U.S. Secretary of State John Kerry has called on Iran to release Iranian-American pastor Saeed Abedini.
In a statement posted on the State Department website, Kerry is asking Iran to "work cooperatively" to help Abedini and two other Americans return to their families.
In his strongest statement to date, the Secretary of State noted that Abedini will have been in detention for one year on September 26. He is serving an eight-year prison sentence.
The United States has asked Iran to work cooperatively to help U.S. citizens Robert Levinson, Amir Hekmati, and Saeed Abedini to return to their families after lengthy detentions.
"We urge the Iranian Government to release Mr. Hekmati and Mr. Abedini and to help us locate Mr. Levinson so that they may be reunited with their families as safely and as soon as possible," said the statement on the State Department website.
Iran has said Abedini is a national security threat. The pastor's family, however, have campaigned on his behalf, noting the he is being jailed because of his Christian faith.
The appeal by Kerry, who criticized Iran in March for holding Abedini, comes on the heels of a denial of his legal appeal by a Tehran court.
The pastor's wife Nagmeh Abedini called the decision "devastating", according to the American Center for Law and Justice (ACLJ). The group has been representing her and their two children in the case.
In a statement on August 26, the ACLJ said it was exploring all legal and governmental options available.
"While we remained hopeful that Iran would use its own appeal process to finally show respect for Pastor Saeed's basic human rights, again Iran has demonstrated an utter disregard for the fundamentals of human rights," said Jordan Sekulow, the ACLJ's executive director.
"We are exploring all options with Pastor Saeed 's family, including options in this country and abroad to bring more pressure on Iran from the U.S. and other countries around the world. The decision is deeply troubling and underscores Iran's continued violation of principles of freedom of religion, association, peaceful assembly, and expression."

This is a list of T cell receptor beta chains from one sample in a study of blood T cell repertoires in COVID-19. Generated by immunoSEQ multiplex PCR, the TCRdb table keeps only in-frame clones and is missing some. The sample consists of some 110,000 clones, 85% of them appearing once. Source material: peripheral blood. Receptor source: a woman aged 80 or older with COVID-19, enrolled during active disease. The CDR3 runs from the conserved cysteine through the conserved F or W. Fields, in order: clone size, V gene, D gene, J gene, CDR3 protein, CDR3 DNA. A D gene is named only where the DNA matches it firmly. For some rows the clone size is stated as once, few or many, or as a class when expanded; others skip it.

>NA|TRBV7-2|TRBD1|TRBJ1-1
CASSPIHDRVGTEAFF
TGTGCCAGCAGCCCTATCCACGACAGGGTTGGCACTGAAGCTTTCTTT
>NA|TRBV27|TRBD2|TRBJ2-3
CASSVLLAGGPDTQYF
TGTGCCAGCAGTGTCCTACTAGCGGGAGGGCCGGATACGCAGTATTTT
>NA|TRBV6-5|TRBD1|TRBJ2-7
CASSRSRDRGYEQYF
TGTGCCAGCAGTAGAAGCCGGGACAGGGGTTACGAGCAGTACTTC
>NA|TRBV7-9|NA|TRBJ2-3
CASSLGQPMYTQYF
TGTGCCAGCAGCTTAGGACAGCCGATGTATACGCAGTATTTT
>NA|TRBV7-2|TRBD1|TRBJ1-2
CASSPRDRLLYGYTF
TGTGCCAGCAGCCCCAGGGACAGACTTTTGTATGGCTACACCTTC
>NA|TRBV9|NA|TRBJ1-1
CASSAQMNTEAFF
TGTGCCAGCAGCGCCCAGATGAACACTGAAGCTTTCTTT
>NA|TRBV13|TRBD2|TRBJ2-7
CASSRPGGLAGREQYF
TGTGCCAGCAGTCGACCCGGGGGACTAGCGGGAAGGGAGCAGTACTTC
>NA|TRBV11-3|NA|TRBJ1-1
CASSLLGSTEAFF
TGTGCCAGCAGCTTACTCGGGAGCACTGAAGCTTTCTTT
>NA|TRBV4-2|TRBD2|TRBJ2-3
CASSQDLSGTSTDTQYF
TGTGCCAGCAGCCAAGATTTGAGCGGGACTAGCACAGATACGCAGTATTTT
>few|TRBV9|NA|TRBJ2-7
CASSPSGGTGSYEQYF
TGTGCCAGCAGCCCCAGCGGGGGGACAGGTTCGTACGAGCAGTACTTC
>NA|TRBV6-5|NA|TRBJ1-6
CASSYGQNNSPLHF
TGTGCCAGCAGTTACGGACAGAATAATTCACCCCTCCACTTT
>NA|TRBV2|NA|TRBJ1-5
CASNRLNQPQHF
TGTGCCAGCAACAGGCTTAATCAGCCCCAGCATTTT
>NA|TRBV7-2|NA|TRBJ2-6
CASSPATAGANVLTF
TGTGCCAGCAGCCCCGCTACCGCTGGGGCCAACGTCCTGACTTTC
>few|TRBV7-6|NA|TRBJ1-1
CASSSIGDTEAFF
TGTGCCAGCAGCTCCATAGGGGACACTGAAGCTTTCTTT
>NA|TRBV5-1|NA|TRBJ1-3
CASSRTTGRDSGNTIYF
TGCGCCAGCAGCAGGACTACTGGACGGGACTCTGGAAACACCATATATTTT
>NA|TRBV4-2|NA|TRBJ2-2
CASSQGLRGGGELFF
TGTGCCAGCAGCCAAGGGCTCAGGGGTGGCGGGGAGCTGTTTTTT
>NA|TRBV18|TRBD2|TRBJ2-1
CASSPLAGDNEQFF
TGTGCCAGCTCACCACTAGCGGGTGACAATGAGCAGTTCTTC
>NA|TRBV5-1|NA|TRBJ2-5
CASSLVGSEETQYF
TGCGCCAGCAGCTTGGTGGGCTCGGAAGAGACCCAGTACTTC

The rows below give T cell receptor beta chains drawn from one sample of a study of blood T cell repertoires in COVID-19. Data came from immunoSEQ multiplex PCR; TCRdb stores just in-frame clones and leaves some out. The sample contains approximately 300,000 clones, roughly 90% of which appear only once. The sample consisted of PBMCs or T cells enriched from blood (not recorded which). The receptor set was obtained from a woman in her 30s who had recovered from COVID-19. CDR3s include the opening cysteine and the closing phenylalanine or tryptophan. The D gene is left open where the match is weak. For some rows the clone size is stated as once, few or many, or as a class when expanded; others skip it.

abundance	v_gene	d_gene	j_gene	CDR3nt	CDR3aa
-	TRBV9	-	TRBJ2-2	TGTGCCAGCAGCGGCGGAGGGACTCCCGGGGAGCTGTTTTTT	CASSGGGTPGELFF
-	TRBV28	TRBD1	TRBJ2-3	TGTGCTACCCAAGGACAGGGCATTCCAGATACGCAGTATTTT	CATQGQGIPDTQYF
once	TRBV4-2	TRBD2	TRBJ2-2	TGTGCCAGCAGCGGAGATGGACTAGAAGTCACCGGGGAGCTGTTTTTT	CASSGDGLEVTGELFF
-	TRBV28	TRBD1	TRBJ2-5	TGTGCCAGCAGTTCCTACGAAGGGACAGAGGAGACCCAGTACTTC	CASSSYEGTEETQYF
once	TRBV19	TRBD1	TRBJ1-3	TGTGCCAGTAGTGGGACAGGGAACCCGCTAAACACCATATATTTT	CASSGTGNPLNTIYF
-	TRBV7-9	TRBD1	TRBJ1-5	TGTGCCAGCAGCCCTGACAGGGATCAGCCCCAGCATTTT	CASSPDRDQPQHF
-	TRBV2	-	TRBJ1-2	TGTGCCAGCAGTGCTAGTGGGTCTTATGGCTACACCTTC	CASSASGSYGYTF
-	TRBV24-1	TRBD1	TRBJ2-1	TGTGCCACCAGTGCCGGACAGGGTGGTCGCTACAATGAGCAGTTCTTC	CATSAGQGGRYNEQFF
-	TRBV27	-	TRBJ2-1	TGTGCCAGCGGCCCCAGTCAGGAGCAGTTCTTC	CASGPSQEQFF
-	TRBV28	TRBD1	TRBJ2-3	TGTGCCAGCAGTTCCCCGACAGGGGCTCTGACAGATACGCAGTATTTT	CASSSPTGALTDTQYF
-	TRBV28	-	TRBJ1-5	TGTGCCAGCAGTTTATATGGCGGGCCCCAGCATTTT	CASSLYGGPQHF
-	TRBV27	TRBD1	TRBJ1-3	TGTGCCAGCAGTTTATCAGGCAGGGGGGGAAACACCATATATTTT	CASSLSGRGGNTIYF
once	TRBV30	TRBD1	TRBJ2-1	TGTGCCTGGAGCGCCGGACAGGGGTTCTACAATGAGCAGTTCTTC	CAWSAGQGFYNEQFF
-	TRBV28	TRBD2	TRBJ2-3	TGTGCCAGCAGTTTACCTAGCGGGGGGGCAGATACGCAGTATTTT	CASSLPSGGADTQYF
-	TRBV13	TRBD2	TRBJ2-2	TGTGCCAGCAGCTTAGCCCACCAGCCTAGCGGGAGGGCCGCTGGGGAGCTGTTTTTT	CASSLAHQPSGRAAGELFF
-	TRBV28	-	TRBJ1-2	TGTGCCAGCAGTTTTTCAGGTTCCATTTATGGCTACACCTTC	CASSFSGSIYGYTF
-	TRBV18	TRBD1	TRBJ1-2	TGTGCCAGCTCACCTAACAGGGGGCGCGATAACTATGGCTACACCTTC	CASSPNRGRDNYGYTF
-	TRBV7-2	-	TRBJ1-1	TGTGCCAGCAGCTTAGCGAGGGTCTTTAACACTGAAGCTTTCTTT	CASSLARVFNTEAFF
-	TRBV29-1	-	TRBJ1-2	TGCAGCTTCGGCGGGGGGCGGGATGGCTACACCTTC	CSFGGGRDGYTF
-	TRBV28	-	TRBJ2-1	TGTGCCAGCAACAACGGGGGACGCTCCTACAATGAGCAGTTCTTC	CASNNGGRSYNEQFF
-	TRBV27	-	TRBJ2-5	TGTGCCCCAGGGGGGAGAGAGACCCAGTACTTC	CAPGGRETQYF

In the same post on the ACLJ website, Nagmeh Abedini had expressed her disappointment in the U.S. government's efforts on her husband's behalf.
" I am disappointed that as a country that was founded on religious freedom, our government has been awkwardly silent as an American citizen is wasting away in an Iranian prison because he chose to practice his God-given right to choose his religion," she said.
"My husband is serving 8 years in the notorious Evin prison and facing daily threats and abuse by radicals because he refuses to deny his Christian faith. And yet, my President, President Obama, has not spoken a word about him."
The ACLJ called Kerry's remarks an important step and Abedini's wife expressed her thanks to Kerry, while still criticizing Obama for his silence.
"President Obama must demonstrate that America will not stay silent in the face of religious persecution, nor will it let an American citizen waste away in an Iranian prison simply because he chose to follow Jesus," she said.
Abedini's Iranian family was allowed to see him earlier this month. The ACLJ reported at that time that the pastor was suffering severe pain from the beatings he has received at Teheran's Evin Prison.